MS Supreme victory leaves company guilty but unchecked
At least a further year of freedom to innovate, says crestfallen DoJ
Microsoft today won - in the words of the Department of Justice - a further year's reprieve from the battery of remedies imposed by Judge Jackson earlier this year. The Supreme Court voted 8-1 in favour of the company's proposed course of action, that its appeal against Jackson's verdict should be dealt with by federal appeals court, rather than being expedited straight to the Supreme Court.
One, Justice Stephen Breyer, dissented, saying that the Supreme Court dealing with the matter immediately would "help create legal certainty." He at least agrees with the DoJ that Microsoft's preferred course will delay a conclusion substantially, and also clearly agrees with Judge Jackson. In his own rulings Judge Jackson tried very hard to follow existing Supreme Court case law, and went out of his way to point out how he was doing so, but he frankly admitted that the law as it stands has been outpaced by technology - so more Supreme Court precedents needed, soon.
Jackson also suspended the imposition of his wide-ranging remedies - including breakup, more transparent contracts, more open access to technical information and a general 'free the OEMs' policy - pending the outcome of Microsoft's appeal. Microsoft meanwhile has made it abundantly clear that it wants its appeal to proceed on the basis of what is in effect a re-opening of the whole trial. One's thoughts are drawn - with a certain glazed horror - to the company internal mantra that it doesn't get products right until 3.0.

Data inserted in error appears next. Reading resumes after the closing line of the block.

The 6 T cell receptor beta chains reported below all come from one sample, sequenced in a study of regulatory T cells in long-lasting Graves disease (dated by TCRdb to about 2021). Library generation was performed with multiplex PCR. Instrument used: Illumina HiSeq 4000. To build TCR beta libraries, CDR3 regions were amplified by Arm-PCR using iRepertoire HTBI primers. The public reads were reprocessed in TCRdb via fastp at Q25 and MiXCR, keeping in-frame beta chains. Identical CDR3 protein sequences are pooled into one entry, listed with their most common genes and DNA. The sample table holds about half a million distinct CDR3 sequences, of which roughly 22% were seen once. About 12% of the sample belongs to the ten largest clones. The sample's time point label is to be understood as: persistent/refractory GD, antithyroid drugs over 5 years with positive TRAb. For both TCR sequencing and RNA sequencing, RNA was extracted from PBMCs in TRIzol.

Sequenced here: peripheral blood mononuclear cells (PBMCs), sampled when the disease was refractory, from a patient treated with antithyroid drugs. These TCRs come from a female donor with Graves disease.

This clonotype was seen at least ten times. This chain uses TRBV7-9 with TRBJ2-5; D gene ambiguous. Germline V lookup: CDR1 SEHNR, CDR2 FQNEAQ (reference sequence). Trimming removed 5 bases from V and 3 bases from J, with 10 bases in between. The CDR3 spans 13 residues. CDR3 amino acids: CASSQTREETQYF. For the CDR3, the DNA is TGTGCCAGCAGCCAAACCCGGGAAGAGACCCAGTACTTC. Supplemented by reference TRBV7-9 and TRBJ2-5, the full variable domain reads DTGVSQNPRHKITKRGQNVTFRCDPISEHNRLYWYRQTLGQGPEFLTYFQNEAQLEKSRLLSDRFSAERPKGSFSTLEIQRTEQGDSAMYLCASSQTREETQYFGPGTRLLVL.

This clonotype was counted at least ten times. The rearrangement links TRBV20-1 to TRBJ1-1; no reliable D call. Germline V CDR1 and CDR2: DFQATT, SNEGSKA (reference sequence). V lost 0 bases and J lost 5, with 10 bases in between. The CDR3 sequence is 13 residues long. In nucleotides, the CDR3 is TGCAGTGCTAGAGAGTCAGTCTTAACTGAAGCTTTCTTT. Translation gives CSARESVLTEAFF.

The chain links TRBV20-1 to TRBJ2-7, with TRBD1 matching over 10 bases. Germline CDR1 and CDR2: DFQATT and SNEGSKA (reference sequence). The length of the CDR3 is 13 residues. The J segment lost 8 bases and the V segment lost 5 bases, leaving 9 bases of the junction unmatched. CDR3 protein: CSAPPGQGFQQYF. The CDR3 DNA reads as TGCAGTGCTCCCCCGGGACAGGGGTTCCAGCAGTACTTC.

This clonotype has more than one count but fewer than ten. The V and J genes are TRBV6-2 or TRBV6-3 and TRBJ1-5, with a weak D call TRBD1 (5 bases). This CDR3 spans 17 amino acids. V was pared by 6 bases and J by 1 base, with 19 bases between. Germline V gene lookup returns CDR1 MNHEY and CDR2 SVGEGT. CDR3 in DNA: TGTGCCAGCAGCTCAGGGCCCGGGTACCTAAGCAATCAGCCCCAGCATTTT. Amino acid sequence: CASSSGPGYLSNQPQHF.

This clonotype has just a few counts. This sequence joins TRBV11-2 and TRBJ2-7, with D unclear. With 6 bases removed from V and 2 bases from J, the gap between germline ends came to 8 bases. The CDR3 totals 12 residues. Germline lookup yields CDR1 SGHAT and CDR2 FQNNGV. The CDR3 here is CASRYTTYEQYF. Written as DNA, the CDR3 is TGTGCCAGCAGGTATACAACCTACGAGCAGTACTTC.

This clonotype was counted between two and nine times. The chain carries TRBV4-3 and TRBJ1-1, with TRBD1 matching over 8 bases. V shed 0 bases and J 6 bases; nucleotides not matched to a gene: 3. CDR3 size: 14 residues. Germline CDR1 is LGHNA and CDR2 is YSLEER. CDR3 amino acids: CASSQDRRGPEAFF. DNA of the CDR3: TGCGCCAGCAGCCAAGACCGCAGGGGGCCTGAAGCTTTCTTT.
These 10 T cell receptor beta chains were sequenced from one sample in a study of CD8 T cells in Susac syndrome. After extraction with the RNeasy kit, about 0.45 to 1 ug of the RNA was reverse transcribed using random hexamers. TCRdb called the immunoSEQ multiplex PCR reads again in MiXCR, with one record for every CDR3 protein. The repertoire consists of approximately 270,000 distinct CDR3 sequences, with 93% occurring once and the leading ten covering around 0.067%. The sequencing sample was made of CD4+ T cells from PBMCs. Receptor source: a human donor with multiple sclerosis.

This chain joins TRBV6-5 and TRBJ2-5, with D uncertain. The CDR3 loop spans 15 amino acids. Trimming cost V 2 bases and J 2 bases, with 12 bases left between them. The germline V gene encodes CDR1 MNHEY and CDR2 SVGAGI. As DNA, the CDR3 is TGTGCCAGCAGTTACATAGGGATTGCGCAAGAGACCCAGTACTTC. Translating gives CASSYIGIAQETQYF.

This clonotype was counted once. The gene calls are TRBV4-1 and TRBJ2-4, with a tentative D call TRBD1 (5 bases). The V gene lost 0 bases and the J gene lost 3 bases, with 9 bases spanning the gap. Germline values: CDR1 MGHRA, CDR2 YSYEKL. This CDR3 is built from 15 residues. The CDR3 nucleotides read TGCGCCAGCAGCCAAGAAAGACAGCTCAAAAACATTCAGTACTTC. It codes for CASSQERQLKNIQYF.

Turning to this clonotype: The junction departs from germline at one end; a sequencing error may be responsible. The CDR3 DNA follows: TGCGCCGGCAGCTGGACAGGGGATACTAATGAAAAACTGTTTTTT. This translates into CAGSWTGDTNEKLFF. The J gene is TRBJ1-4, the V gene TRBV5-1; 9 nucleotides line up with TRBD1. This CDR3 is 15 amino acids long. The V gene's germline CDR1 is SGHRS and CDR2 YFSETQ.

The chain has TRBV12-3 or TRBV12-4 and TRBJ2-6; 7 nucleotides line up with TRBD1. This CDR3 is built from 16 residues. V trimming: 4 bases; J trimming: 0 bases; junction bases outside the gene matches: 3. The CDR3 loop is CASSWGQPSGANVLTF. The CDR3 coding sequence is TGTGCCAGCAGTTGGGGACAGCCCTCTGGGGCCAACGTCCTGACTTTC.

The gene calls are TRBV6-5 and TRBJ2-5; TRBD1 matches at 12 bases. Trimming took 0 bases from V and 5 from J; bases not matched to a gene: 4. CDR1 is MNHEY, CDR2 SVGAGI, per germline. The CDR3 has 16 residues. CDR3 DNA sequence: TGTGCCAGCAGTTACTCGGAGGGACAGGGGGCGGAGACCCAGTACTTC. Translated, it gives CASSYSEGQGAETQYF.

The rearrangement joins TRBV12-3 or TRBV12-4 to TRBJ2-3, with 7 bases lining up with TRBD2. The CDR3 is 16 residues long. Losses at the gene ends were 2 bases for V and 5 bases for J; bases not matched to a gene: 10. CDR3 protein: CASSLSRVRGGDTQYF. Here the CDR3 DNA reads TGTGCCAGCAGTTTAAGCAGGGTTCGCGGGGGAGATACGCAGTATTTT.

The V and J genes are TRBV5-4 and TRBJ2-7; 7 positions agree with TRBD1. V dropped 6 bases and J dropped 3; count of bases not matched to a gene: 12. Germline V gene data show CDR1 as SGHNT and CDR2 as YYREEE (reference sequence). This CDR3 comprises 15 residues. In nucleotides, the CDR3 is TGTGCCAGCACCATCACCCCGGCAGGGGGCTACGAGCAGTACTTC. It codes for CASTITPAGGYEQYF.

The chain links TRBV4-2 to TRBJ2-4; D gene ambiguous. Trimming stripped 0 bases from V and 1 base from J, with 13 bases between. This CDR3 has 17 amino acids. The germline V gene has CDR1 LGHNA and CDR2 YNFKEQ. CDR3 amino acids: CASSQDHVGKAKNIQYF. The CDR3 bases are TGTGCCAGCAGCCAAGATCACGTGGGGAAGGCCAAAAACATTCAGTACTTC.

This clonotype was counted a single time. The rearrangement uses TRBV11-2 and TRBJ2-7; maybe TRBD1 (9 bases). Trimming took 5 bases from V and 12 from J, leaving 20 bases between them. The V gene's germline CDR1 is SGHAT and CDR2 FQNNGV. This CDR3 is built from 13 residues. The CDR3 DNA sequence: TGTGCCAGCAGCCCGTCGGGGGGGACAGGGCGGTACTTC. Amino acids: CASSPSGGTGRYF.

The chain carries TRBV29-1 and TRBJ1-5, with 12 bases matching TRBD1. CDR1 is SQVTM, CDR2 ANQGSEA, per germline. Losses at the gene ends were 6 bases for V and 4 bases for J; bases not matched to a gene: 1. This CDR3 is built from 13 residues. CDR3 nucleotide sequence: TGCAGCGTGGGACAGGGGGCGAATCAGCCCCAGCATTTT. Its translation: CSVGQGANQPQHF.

That would suggest a slight improvement in Trial 2.0 in the appeals court, and ultimate vindication in the Supreme Court, Trial 3.0. If each of these takes another 2+ years - not that we're suggesting Microsoft is delaying - then it all should be over by 2005, by which time Bill Gates will have cashed all his shares, and Blackcomb will have shipped.
Seriously though, the courts aren't likely to countenance timescales of this order, and the Supremes in particular will surely baulk at the prospect of a week of Dean Schmalensee's reprised testimony. But the decision to go to the appeals court first is a major victory for Microsoft, and does hold the prospect, again in the DoJ's words, of irreperably harming competition.
Having lost so far, and therefore having nothing to lose, Microsoft has thrown caution to the winds, pulled the browser closer into the OS and to Microsoft-owned services, integrated some more with WinME (Media Player and Movie Maker), and will be hard-wiring browser home pages to MSN Real Soon Now. In its core markets it's in the driving seat even more than ever, and for the immediate future new models, say wireless and appliances, stand a far better chance of stopping it than any legal process. ®